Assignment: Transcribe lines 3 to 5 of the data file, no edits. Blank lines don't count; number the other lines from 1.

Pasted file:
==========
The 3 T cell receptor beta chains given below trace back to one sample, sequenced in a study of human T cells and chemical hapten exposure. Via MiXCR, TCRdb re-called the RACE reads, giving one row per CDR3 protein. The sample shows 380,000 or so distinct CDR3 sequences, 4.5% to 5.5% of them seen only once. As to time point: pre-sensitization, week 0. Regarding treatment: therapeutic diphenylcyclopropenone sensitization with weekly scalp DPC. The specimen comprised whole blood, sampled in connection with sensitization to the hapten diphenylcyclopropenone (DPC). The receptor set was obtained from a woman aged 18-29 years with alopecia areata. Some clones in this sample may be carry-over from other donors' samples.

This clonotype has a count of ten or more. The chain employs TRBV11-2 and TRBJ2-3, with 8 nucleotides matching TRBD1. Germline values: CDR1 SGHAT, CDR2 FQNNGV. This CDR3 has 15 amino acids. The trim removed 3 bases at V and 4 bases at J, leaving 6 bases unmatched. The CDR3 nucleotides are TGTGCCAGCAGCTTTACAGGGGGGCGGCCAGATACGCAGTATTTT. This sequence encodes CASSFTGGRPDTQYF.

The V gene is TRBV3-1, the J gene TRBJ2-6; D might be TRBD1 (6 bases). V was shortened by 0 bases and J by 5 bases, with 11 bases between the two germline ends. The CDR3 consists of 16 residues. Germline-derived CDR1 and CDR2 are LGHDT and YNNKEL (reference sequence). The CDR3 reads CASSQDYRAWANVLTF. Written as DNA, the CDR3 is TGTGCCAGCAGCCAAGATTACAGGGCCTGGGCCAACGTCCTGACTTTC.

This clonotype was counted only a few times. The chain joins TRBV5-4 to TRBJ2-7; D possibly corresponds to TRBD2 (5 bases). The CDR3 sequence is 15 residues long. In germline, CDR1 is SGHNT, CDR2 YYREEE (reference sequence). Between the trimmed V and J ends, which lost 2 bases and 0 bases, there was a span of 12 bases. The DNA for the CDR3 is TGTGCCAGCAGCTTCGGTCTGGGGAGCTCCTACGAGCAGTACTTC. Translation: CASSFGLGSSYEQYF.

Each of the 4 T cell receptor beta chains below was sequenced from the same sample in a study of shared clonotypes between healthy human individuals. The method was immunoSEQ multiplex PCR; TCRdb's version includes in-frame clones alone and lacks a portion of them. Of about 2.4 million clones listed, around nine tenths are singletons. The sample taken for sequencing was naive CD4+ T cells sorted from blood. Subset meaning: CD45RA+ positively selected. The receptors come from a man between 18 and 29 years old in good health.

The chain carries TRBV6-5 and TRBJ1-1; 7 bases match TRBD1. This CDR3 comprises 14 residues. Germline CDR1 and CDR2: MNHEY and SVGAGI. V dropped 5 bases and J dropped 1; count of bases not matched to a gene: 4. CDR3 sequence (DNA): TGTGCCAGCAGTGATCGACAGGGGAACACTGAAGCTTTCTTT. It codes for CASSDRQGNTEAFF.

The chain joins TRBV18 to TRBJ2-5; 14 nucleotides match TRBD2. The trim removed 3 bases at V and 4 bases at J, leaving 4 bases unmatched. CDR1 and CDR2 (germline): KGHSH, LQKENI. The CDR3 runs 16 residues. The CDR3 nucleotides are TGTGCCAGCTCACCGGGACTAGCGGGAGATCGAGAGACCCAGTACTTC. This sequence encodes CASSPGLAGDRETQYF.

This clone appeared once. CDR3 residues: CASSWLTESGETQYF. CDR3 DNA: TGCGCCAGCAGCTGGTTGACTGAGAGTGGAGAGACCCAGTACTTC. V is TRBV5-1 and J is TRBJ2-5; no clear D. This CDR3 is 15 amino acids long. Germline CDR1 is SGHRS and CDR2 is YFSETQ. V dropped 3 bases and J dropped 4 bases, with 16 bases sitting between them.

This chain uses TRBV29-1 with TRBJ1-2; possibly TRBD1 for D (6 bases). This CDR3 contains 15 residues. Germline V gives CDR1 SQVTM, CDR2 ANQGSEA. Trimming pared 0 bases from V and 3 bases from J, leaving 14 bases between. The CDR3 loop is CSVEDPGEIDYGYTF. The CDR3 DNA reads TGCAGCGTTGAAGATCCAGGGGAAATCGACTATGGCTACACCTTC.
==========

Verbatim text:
The V gene is TRBV3-1, the J gene TRBJ2-6; D might be TRBD1 (6 bases). V was shortened by 0 bases and J by 5 bases, with 11 bases between the two germline ends. The CDR3 consists of 16 residues. Germline-derived CDR1 and CDR2 are LGHDT and YNNKEL (reference sequence). The CDR3 reads CASSQDYRAWANVLTF. Written as DNA, the CDR3 is TGTGCCAGCAGCCAAGATTACAGGGCCTGGGCCAACGTCCTGACTTTC.

This clonotype was counted only a few times. The chain joins TRBV5-4 to TRBJ2-7; D possibly corresponds to TRBD2 (5 bases). The CDR3 sequence is 15 residues long. In germline, CDR1 is SGHNT, CDR2 YYREEE (reference sequence). Between the trimmed V and J ends, which lost 2 bases and 0 bases, there was a span of 12 bases. The DNA for the CDR3 is TGTGCCAGCAGCTTCGGTCTGGGGAGCTCCTACGAGCAGTACTTC. Translation: CASSFGLGSSYEQYF.

Each of the 4 T cell receptor beta chains below was sequenced from the same sample in a study of shared clonotypes between healthy human individuals. The method was immunoSEQ multiplex PCR; TCRdb's version includes in-frame clones alone and lacks a portion of them. Of about 2.4 million clones listed, around nine tenths are singletons. The sample taken for sequencing was naive CD4+ T cells sorted from blood. Subset meaning: CD45RA+ positively selected. The receptors come from a man between 18 and 29 years old in good health.